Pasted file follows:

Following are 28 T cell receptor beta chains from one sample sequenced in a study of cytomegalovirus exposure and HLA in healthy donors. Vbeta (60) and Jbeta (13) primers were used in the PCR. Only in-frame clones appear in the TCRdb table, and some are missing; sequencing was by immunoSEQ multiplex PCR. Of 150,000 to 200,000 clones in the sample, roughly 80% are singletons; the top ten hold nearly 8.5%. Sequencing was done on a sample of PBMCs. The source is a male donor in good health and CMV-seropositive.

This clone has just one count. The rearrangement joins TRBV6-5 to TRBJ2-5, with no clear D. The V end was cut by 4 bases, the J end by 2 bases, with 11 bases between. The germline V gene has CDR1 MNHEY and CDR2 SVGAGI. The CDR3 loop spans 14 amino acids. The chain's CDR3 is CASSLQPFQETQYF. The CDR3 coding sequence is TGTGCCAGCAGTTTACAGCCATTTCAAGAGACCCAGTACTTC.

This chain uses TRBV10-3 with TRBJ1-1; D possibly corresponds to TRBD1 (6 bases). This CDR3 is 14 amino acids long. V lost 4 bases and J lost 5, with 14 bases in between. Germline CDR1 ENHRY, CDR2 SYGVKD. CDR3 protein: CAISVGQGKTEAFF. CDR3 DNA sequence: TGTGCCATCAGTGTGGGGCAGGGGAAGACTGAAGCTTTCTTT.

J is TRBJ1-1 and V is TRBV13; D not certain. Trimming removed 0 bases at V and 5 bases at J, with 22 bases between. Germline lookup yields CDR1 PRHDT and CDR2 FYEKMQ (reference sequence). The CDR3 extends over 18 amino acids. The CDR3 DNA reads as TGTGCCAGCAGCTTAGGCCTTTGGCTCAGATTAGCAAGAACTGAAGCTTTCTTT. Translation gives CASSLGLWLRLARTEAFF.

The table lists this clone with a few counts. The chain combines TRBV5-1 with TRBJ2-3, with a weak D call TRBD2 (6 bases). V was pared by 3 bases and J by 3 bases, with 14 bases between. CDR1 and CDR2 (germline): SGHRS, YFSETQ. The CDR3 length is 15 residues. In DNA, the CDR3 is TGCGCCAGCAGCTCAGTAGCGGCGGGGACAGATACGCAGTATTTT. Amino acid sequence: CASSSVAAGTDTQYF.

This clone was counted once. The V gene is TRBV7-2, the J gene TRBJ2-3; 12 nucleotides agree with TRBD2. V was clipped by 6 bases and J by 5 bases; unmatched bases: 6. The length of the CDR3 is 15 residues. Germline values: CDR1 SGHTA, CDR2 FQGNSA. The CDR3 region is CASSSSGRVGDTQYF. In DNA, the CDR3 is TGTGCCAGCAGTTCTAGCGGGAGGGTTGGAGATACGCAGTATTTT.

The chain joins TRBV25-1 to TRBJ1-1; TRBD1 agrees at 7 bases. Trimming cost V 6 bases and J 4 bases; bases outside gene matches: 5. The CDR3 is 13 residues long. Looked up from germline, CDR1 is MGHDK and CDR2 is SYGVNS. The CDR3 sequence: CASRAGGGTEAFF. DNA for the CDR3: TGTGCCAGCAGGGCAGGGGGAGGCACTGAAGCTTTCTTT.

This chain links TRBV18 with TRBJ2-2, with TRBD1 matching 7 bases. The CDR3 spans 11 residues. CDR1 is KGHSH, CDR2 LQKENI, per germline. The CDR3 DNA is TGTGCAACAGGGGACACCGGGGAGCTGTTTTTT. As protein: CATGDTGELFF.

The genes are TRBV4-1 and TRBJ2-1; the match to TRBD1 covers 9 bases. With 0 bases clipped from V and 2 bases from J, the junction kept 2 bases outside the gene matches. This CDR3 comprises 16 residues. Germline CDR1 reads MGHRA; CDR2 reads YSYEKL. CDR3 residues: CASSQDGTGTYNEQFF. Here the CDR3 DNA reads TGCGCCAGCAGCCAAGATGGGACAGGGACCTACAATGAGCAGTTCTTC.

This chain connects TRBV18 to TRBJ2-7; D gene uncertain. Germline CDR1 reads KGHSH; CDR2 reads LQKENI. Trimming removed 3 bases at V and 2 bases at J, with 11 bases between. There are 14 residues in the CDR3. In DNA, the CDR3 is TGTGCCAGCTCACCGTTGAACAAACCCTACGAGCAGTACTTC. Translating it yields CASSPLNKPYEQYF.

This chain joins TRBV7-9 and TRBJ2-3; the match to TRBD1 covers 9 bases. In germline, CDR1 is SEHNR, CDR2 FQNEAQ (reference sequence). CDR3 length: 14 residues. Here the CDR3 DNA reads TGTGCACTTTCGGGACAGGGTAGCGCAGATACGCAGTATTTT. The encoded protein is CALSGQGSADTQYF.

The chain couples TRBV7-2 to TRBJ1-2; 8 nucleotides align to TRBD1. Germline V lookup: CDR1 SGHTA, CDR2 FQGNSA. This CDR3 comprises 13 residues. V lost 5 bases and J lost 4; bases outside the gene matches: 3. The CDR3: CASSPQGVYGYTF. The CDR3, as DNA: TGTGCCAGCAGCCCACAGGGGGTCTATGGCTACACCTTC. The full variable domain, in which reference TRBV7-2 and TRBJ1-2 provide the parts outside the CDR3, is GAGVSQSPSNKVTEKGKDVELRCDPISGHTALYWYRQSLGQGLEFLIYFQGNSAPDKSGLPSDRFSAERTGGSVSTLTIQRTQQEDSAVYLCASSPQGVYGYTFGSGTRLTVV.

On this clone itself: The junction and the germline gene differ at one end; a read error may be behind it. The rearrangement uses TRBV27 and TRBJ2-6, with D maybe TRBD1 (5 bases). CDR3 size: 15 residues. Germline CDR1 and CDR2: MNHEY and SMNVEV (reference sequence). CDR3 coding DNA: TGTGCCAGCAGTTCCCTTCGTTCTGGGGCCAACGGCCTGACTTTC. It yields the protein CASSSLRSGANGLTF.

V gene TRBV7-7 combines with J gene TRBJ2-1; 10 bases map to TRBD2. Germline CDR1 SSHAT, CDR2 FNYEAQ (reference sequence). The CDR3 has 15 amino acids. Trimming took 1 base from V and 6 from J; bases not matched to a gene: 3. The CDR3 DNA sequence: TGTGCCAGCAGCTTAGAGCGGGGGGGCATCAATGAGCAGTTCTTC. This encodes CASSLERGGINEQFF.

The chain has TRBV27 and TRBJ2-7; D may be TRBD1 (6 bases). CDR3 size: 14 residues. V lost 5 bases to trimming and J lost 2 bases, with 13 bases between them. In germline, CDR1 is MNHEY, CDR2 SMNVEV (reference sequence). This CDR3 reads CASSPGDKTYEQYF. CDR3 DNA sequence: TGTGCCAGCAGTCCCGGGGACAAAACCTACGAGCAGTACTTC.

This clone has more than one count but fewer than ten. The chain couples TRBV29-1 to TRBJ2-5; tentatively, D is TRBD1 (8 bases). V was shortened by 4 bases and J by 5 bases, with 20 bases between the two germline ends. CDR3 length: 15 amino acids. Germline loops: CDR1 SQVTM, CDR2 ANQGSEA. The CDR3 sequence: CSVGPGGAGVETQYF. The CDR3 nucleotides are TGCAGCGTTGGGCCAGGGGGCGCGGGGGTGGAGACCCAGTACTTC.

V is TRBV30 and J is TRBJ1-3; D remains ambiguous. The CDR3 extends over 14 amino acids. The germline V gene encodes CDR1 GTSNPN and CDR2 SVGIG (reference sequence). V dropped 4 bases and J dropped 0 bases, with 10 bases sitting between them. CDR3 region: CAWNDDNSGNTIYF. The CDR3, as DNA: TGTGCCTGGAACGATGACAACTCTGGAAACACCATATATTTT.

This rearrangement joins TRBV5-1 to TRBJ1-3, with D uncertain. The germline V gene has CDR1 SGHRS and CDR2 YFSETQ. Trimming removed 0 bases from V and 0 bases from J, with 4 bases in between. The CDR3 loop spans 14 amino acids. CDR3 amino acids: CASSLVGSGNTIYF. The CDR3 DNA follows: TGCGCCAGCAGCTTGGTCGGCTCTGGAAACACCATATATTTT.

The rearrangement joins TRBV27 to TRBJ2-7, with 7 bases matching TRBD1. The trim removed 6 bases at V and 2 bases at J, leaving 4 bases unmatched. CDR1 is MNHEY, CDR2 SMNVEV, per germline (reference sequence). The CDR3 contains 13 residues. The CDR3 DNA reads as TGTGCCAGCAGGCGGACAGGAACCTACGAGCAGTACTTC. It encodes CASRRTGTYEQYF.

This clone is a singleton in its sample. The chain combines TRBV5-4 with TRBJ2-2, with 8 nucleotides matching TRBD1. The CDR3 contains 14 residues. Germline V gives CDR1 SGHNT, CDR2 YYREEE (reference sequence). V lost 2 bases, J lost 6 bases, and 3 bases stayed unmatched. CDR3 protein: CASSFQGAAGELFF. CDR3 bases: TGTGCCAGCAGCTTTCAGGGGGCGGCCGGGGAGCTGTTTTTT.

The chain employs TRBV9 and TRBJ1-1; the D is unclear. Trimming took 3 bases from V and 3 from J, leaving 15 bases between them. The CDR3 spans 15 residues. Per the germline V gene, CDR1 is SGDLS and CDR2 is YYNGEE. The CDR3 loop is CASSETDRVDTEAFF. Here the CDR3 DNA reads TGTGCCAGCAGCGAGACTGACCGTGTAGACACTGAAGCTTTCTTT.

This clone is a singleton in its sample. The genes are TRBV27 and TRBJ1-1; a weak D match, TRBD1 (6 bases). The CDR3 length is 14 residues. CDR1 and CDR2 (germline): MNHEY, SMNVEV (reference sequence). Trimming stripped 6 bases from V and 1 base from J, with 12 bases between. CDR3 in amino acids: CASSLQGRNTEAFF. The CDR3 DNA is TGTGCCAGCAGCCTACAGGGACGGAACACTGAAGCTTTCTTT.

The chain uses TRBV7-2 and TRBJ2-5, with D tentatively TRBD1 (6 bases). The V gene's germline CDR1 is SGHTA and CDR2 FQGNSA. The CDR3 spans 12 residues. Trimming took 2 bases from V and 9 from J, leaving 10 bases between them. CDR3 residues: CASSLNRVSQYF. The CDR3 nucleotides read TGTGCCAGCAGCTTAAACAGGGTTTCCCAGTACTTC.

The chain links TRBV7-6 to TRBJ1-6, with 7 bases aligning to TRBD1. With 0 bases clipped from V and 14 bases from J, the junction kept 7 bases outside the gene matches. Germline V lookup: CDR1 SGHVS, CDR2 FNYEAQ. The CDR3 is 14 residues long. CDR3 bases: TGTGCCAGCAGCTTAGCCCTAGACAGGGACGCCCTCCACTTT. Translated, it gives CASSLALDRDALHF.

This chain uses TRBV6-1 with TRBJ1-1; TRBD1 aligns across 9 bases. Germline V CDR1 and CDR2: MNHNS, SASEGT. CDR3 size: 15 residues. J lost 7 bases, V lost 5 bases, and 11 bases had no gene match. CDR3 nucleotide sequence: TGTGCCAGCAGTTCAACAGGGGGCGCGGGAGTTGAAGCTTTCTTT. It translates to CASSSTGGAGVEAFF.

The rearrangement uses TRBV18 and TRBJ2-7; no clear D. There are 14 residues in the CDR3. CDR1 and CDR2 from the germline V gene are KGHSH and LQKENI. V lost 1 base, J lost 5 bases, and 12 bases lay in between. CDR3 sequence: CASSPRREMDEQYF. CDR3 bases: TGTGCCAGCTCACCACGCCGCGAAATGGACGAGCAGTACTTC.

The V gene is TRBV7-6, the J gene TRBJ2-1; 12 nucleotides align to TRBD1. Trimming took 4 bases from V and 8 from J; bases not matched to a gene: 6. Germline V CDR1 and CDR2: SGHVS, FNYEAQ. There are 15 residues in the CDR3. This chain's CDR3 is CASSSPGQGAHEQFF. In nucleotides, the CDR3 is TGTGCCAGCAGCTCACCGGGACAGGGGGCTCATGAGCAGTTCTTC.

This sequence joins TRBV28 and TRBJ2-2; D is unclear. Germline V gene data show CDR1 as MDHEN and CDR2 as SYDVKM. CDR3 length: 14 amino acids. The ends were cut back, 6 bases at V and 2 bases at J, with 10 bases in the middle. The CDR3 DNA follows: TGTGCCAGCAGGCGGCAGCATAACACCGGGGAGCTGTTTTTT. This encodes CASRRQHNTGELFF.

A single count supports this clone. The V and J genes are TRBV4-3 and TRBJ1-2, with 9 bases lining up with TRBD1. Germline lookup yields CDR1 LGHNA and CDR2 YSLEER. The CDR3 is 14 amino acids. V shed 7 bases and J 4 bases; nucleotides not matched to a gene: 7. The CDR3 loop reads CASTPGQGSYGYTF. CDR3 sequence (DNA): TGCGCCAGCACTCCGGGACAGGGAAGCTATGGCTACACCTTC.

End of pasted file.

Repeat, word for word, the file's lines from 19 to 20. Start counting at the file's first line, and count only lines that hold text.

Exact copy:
The rearrangement joins TRBV27 to TRBJ2-7, with 7 bases matching TRBD1. The trim removed 6 bases at V and 2 bases at J, leaving 4 bases unmatched. CDR1 is MNHEY, CDR2 SMNVEV, per germline (reference sequence). The CDR3 contains 13 residues. The CDR3 DNA reads as TGTGCCAGCAGGCGGACAGGAACCTACGAGCAGTACTTC. It encodes CASRRTGTYEQYF.

This clone is a singleton in its sample. The chain combines TRBV5-4 with TRBJ2-2, with 8 nucleotides matching TRBD1. The CDR3 contains 14 residues. Germline V gives CDR1 SGHNT, CDR2 YYREEE (reference sequence). V lost 2 bases, J lost 6 bases, and 3 bases stayed unmatched. CDR3 protein: CASSFQGAAGELFF. CDR3 bases: TGTGCCAGCAGCTTTCAGGGGGCGGCCGGGGAGCTGTTTTTT.